Table 3 Tendency of the time series analysis from the data regarding the hospitalizations and health care costs (total costs, hospital services and professional services), discriminated by immunopreventable disease and Brazil geographic areas, in the period from 2008 to 2018


The immunopreventable diseases answer for half of all the deaths in countries with smaller development index: 90% of these deaths attributed to diarrheal diseases, breathing diseases, AIDS, tuberculosis, malaria and measles [12, 14,15,16], and many of them could be preventable through the vaccines. Based on the data collected in this research, still today citizens get sick and are hospitalized by immunopreventable diseases. As we observed in in this study, there were 457,479 hospitalizations in the period from 2008 to 2018, in Brazil with a budget impact of R$389,243,264.85. According to the Ministry of Health data (, the budget destined to PNI corresponds to 53% of the general budget of the Health Surveillance Secretariat. This budget destined for purchase vaccines and inputs related to immunization totalized R$ 45.3 billion, according to the Annual Budget Bill (PLOA) of 2020. Considering the total budget of SUS R$147,43 billion for the health care in 2019, according to data of the Brazilian Office of Comptroller General(CGU) (, the expenses with immunopreventable disease hospitalizations are inside the total of R$114.18 billion of expenses executed for the area of the health (for hospital and outpatient care). In this context, analysing the direct costs with hospitalizations related to the immunopreventable diseases in SUS, it was observed the reflex of the actions of the public politics of health indirectly, mainly in the country, independent of the regional differences that knowingly exist. If was observed the total expenses here lifted, it is possible saving more than R$389 million avoiding diseases that can be forewarned for measures effective and thoroughly accessible for every Brazilian population = the vaccines.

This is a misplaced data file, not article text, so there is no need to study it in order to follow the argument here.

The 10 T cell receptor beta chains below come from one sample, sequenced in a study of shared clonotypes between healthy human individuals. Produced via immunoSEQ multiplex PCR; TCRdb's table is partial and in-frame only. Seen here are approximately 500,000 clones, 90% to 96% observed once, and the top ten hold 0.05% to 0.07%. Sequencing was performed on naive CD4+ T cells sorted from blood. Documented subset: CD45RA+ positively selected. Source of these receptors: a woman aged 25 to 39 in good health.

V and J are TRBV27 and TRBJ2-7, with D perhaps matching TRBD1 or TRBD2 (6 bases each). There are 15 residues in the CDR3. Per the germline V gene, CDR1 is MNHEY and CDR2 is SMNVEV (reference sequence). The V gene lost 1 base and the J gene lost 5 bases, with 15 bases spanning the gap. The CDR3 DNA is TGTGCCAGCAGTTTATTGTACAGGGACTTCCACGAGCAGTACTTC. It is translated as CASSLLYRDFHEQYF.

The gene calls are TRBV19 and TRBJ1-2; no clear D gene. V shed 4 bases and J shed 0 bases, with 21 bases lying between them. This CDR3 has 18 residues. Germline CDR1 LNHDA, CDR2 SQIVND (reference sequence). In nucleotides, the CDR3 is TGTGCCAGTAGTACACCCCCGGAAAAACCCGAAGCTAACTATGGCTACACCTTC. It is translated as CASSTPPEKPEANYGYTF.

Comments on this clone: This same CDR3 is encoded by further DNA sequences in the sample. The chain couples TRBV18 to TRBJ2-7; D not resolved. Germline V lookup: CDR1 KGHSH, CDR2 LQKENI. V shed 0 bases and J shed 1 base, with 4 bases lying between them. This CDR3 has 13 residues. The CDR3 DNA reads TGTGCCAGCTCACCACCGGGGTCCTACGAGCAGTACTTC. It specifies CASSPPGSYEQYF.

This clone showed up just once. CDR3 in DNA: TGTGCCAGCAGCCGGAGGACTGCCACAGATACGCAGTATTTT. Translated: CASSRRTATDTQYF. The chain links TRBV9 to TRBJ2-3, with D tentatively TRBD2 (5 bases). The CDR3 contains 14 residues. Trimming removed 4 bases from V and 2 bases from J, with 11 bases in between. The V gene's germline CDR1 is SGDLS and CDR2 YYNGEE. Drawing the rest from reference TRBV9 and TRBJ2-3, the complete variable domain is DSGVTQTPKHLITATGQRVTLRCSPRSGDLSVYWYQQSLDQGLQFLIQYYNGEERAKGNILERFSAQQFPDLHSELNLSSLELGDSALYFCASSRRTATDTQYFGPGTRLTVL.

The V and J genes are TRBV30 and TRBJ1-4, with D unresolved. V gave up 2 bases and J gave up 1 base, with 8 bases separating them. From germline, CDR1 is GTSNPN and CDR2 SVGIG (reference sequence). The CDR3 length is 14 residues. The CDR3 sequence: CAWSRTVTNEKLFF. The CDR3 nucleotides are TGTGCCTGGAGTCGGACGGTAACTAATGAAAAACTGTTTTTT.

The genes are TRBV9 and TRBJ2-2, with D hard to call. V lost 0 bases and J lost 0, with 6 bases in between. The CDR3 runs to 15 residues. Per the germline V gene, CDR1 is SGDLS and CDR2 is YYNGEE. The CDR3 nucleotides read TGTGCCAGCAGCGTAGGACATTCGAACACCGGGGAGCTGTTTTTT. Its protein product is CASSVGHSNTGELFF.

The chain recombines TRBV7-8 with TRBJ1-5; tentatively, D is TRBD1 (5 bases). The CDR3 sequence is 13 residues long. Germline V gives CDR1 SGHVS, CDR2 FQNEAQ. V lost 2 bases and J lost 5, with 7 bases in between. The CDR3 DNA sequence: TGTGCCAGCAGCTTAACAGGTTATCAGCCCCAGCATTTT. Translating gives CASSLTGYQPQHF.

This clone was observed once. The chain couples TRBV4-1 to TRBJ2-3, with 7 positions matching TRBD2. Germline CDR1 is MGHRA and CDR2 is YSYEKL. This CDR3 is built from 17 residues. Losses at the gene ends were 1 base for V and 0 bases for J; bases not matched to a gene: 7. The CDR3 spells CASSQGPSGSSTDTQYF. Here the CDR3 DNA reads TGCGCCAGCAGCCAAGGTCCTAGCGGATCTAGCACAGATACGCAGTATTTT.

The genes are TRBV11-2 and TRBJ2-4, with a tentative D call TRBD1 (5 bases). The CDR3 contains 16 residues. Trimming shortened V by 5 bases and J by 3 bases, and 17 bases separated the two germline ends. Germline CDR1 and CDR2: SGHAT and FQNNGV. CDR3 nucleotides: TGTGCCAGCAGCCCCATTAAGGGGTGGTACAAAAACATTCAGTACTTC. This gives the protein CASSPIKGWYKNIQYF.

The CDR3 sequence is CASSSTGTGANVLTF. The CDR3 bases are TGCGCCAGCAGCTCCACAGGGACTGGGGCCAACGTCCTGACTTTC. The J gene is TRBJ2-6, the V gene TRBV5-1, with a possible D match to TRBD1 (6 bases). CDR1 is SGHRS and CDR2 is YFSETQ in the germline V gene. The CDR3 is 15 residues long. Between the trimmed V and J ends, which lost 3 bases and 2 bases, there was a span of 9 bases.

Another observed interesting data is the fact that the hospitalizations for the immunopreventable disease didn’t decline in uniform way in the different country’s areas, and some illness until presented growing tendencies (as mumps, for instance). This situation should be analysed with very carefully, because it raises the existence of regional differences among health care quality, services structures installed, social inequalities that impact in the population’s health, and differences in the regional public politics of facing each immunopreventable disease (despite the national politics of prevention, promotion, diagnosis and treatment of each illness) [17,18,19,20,21,22,23,24].

Nowadays, the financial resources are being destined to the hospitalizations of Immunopreventable diseases can be forewarned with effective measures as the vaccines, if the population was appropriately vaccinated, these resources could be used for other situations, so many needs of public health. This manuscript brings an opportunity for improvement that is the importance of employing awareness public and private campaigns for the importance of increase the vaccination coverage in all geographic areas (Table 1), regarding the regional differences (differences in vaccination’s culture, health services access, health budget, health services territorial distribution, and many differences in the population reality that differ between the Brazilian geographic area).

All studies based on public secondary databases have the limitation, already known, of under-reporting and under-reporting of the analysed system itself, because these are dependent on the databases being fed by the employees responsible for the system. In the case of the SUS, these data are feeders in a decentralized manner and regionalized by States and Municipalities. However, despite the notorious underutilization of the system, these are the official data that are used for the development of public health policies in Brazil.

Availability of data and materials

The data that support the findings of this study are openly available in the information system website of the Department of the Unified Health System (DATASUS -


  1. World Health Organization (WHO). International travel and health. Chapter 6. Available at: Accessed in 06/04/2021.

  2. Brazil. Ministério da Saúde. Secretaria de Vigilância em Saúde. Departamento de Vigilância das Doenças Transmissíveis. Manual de normas e procedimentos para vacinação / Ministério da Saúde, Secretaria de Vigilância em Saúde, Departamento de Vigilância das Doenças Transmissíveis. - Brasília: Ministério da Saúde; 2014. Available at Accessed in 06/04/2021.